Wednesday, January 22, 2014

Donna Memmer at the Alliance Theatre

I arrived in Atlanta on Sunday January 5th and took the MARTA train into midtown.  Easy, fast, cheap and clean.  I was immediately thrown into the Alliance Theatre’s production of The Geller Girls, finishing the clothes needed for tech rehearsals. Costumes are designed by Linda Roethke.  The play is about two sisters (one a dressmaker), their father who runs an emporium/dry goods store, his wife (stepmother to the girls) and a young suitor who works in the dry goods store.  The play takes place during the 1895 Cotton Exposition held here in Atlanta's Piedmont Park, just blocks from the theatre. 

The Alliance Theatre costume shop has a staff of 13-15.  Carol Hammond is the Shop Manager and she is also the assistant costume designer for the main stage productions.  Everyone is highly skilled.  In this smaller shop scenario, everyone has to pull their weight and then some.  They all cross over into costume crafts, working on everything from millinery to leather.  What I find impressive is how fast they switch gears.  So far I have only been a "sous" stitcher.  I'm not sure that I will build anything.  The cutters seem to do all the major construction. Not having to translate for the stitchers saves time. They pattern, cut, stitch and do most of their own R & D. 

During my first week, temperatures dropped into the single digits at night with a negative wind chill factor. The temperature stayed below freezing for 60 hours, then up to 60 degrees for a day followed by a flash flood warning and tornado warning.  All within 7 days.  And we thought Oregon was unpredictable!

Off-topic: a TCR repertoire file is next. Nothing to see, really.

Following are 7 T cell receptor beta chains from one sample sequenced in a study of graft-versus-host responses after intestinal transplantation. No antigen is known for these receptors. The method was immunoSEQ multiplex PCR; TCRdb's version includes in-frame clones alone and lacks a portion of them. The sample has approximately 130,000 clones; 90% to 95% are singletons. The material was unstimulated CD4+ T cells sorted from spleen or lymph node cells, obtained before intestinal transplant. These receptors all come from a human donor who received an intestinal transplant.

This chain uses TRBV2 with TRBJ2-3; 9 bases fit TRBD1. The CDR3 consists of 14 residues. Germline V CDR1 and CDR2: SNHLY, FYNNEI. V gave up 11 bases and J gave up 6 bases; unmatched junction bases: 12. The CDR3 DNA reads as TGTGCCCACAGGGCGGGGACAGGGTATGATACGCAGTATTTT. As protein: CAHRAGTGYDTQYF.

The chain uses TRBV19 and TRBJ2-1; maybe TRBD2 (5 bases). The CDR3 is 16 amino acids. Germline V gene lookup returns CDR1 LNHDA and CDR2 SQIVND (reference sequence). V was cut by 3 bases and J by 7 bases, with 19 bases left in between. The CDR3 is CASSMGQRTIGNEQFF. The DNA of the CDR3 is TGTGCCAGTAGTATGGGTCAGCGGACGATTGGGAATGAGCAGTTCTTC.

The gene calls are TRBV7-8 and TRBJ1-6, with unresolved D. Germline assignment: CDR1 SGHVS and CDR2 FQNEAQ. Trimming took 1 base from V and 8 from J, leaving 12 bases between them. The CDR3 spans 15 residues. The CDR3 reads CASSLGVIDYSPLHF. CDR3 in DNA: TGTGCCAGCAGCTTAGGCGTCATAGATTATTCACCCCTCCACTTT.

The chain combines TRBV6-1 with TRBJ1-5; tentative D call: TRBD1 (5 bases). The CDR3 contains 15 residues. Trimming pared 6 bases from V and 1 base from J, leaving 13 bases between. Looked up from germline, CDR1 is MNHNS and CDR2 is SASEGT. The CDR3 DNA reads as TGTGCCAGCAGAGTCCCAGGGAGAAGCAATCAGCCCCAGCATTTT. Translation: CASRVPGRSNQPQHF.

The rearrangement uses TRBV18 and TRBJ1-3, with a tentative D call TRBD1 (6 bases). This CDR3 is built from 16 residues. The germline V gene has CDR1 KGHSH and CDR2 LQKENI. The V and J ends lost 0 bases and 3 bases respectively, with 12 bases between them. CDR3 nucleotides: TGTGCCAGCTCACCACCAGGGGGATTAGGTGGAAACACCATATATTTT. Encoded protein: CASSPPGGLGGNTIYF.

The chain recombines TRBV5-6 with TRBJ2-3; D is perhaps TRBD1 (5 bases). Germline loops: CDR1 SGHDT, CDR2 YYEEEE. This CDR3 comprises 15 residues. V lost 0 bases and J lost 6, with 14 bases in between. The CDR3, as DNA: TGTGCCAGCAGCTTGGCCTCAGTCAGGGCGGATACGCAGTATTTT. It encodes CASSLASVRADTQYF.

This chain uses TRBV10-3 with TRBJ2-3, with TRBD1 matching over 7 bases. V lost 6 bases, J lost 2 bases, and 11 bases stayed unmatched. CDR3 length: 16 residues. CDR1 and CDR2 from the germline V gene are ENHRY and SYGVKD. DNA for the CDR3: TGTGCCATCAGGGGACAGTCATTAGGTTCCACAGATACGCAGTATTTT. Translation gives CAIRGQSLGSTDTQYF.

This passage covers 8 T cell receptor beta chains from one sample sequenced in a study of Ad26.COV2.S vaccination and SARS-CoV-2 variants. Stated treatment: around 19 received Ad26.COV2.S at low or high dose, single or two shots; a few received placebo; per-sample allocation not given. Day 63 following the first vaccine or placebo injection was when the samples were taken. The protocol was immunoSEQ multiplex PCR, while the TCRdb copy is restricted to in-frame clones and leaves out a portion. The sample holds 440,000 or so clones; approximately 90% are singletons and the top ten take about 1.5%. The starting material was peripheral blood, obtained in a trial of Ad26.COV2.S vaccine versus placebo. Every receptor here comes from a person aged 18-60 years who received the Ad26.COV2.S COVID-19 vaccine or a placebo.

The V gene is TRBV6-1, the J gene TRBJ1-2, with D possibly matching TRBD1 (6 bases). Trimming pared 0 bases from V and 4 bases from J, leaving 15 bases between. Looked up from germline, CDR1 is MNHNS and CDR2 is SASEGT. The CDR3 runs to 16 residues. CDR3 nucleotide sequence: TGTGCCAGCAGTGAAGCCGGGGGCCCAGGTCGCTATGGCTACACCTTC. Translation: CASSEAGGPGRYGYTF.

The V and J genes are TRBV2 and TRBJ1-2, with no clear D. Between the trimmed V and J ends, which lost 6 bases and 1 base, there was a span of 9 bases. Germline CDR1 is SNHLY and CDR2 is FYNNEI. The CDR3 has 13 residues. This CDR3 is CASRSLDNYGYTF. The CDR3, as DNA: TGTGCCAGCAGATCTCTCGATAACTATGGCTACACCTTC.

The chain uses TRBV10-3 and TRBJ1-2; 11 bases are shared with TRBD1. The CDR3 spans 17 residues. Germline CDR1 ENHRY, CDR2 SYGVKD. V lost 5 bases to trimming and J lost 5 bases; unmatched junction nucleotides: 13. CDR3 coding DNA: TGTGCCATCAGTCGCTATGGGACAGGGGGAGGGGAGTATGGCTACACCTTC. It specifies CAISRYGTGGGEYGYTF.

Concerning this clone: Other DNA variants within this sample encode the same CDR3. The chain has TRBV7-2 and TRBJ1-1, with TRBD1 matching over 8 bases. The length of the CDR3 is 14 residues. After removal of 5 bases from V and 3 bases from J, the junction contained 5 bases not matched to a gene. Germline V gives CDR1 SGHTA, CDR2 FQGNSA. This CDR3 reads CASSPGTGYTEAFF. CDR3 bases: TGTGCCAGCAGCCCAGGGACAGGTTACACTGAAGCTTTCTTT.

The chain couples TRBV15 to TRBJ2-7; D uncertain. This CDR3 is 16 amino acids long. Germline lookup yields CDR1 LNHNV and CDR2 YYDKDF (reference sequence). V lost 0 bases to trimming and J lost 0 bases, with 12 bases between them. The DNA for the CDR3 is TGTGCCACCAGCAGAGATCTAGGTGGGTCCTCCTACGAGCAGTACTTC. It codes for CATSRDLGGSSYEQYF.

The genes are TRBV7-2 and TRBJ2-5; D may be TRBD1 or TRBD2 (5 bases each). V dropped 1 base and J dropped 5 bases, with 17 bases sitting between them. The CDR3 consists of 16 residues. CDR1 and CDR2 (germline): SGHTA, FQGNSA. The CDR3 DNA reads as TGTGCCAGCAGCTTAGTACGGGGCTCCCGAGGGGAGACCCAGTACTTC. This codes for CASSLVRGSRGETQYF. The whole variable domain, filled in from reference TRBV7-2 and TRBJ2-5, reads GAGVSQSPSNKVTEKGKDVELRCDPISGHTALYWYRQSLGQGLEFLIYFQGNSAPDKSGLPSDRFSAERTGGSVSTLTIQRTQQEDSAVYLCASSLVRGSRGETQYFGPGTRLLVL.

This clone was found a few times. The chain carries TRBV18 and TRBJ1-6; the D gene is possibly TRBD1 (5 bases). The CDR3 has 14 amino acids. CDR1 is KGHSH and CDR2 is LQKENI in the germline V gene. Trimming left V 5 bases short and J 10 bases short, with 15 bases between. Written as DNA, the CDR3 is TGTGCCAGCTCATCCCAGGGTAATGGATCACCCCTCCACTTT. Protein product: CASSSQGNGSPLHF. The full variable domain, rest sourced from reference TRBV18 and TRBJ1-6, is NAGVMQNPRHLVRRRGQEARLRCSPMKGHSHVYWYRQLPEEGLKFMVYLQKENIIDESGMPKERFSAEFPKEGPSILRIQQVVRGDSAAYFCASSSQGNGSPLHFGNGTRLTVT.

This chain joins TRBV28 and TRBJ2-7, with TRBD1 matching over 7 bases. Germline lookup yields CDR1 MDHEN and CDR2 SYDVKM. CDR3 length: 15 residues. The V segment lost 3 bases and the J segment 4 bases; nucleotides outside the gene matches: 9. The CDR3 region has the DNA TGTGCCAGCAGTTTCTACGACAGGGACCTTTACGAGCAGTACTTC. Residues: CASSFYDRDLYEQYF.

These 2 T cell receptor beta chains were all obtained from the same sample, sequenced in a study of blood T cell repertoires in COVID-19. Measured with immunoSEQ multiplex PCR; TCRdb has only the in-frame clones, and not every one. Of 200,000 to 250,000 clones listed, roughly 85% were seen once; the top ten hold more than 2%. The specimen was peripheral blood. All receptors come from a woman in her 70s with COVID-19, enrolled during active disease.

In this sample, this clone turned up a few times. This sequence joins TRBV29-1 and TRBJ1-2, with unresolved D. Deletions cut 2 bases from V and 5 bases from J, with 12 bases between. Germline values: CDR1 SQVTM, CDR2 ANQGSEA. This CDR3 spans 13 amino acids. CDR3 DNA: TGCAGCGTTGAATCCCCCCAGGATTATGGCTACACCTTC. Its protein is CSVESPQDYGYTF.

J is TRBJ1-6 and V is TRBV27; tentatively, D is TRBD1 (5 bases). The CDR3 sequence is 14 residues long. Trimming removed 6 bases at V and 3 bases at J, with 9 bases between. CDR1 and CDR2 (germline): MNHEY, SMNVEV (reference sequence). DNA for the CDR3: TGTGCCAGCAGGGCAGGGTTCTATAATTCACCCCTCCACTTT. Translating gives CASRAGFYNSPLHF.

The Alliance has two stages.  The main stage seats over 700 with a balcony.  They are going to remodel and reduce the house size to reduce royalties. The smaller space is The Hertz, a black box theatre that seats 200. 

Alliance Theatre

The next show scheduled for The Hertz is a new play that won an annual contest. In Love and Warcraft takes audiences into the gaming world, complete with avatars. That show previews January 31, the night before I leave. It has a tight tech schedule, with clothes onstage on January 28th. These pictures are for one of the play's costumes.  Our process was to build a reduced-size clay model, pattern the model with paper, and then blow up the pattern pieces to full size using a projector.  The full-size pattern was then cut out of foam and glued together.  Soon, this avatar will have another layer of foam "skin" applied, painted and textured. Usually, a full-size creature (such as a sports mascot) has fur instead of skin, so there's no need for minute detail. Scotty, the resident puppet builder here, said this is the most muscular form he has ever built.

The Geller Girls tech was challenging. Various issues with the set could not be resolved before the end of tech rehearsals and we only got to do one run through in costumes before the evening preview.  That would be incredibly stressful for a dresser at OSF, but the Alliance presents more preview performances than OSF does, which allows for more time to solve problems. At the top of the OSF season, three plays are teching, dress rehearsing, previewing and opening in rotating rep, so the sets are constantly shifting on and off stage. At the Alliance, the set of the current show is always on stage so crews can work things out in the afternoon.